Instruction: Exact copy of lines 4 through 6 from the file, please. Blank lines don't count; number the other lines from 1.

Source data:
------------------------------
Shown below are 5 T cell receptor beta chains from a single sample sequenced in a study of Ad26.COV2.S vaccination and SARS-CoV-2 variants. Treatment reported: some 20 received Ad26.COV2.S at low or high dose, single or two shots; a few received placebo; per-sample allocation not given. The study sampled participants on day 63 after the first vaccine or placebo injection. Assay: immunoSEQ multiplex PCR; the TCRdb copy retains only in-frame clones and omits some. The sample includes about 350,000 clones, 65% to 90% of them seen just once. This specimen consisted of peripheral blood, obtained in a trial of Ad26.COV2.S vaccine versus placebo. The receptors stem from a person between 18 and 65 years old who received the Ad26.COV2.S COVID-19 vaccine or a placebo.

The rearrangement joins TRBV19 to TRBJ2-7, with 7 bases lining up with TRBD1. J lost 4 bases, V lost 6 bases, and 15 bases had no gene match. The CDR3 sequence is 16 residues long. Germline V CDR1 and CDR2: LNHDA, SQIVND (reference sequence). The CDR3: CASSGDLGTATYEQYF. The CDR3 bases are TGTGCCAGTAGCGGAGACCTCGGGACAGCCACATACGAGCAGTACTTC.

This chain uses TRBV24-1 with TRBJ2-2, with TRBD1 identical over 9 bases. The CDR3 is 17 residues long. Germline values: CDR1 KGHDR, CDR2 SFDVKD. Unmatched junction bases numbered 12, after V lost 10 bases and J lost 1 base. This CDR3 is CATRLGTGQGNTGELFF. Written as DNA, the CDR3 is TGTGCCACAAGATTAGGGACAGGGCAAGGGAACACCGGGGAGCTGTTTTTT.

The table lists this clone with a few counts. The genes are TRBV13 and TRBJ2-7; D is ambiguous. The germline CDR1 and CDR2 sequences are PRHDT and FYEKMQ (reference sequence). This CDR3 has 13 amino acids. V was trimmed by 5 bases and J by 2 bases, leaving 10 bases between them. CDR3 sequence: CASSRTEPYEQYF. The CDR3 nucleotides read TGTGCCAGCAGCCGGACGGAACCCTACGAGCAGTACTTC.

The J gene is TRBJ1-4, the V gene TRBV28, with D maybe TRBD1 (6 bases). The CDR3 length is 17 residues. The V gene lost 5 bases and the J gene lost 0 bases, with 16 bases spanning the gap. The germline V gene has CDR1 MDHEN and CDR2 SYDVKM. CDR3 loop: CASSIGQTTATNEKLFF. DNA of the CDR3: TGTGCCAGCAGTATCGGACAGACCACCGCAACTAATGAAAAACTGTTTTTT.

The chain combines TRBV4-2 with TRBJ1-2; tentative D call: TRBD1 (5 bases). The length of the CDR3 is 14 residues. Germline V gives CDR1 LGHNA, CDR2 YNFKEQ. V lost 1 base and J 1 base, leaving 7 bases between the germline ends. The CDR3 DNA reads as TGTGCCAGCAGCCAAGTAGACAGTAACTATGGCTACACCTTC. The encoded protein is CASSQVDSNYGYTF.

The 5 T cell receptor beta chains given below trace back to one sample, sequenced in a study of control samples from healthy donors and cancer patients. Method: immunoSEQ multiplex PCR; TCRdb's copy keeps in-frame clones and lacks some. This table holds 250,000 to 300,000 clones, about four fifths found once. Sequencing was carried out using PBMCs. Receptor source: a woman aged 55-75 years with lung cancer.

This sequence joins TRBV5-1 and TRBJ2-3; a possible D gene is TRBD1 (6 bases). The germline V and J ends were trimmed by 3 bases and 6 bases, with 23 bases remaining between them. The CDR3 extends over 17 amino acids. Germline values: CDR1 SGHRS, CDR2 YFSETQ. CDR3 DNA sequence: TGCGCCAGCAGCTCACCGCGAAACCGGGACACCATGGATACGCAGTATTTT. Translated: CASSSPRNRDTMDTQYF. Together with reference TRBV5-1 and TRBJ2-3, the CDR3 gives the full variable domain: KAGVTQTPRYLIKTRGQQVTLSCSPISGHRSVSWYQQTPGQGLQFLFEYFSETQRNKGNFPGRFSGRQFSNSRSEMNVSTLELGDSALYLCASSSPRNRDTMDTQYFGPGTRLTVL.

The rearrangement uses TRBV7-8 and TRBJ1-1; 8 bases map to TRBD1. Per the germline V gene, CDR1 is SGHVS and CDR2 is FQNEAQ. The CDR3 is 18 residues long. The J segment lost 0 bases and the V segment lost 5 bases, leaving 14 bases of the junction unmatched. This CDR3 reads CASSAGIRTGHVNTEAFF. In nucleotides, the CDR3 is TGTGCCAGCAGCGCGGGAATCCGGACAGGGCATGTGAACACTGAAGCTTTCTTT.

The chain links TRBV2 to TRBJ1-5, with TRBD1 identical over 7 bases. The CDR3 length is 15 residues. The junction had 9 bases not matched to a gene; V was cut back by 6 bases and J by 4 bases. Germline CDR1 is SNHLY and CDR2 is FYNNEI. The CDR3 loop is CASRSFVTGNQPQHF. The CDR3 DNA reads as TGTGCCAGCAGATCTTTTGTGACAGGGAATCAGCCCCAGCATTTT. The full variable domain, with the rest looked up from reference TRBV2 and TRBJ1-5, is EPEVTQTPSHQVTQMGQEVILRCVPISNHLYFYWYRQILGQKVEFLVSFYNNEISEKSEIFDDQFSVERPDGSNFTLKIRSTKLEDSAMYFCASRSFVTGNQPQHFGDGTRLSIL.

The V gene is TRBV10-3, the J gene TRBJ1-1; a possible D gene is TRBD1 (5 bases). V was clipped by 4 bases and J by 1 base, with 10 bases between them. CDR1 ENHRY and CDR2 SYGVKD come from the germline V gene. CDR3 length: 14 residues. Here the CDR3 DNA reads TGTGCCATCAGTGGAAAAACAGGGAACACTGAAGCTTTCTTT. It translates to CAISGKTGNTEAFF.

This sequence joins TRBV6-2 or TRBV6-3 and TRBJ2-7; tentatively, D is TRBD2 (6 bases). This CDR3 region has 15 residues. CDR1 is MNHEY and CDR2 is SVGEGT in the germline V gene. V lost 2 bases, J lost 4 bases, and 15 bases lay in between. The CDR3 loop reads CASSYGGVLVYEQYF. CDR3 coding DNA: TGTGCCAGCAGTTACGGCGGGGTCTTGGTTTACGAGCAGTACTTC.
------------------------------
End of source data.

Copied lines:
The table lists this clone with a few counts. The genes are TRBV13 and TRBJ2-7; D is ambiguous. The germline CDR1 and CDR2 sequences are PRHDT and FYEKMQ (reference sequence). This CDR3 has 13 amino acids. V was trimmed by 5 bases and J by 2 bases, leaving 10 bases between them. CDR3 sequence: CASSRTEPYEQYF. The CDR3 nucleotides read TGTGCCAGCAGCCGGACGGAACCCTACGAGCAGTACTTC.

The J gene is TRBJ1-4, the V gene TRBV28, with D maybe TRBD1 (6 bases). The CDR3 length is 17 residues. The V gene lost 5 bases and the J gene lost 0 bases, with 16 bases spanning the gap. The germline V gene has CDR1 MDHEN and CDR2 SYDVKM. CDR3 loop: CASSIGQTTATNEKLFF. DNA of the CDR3: TGTGCCAGCAGTATCGGACAGACCACCGCAACTAATGAAAAACTGTTTTTT.

The chain combines TRBV4-2 with TRBJ1-2; tentative D call: TRBD1 (5 bases). The length of the CDR3 is 14 residues. Germline V gives CDR1 LGHNA, CDR2 YNFKEQ. V lost 1 base and J 1 base, leaving 7 bases between the germline ends. The CDR3 DNA reads as TGTGCCAGCAGCCAAGTAGACAGTAACTATGGCTACACCTTC. The encoded protein is CASSQVDSNYGYTF.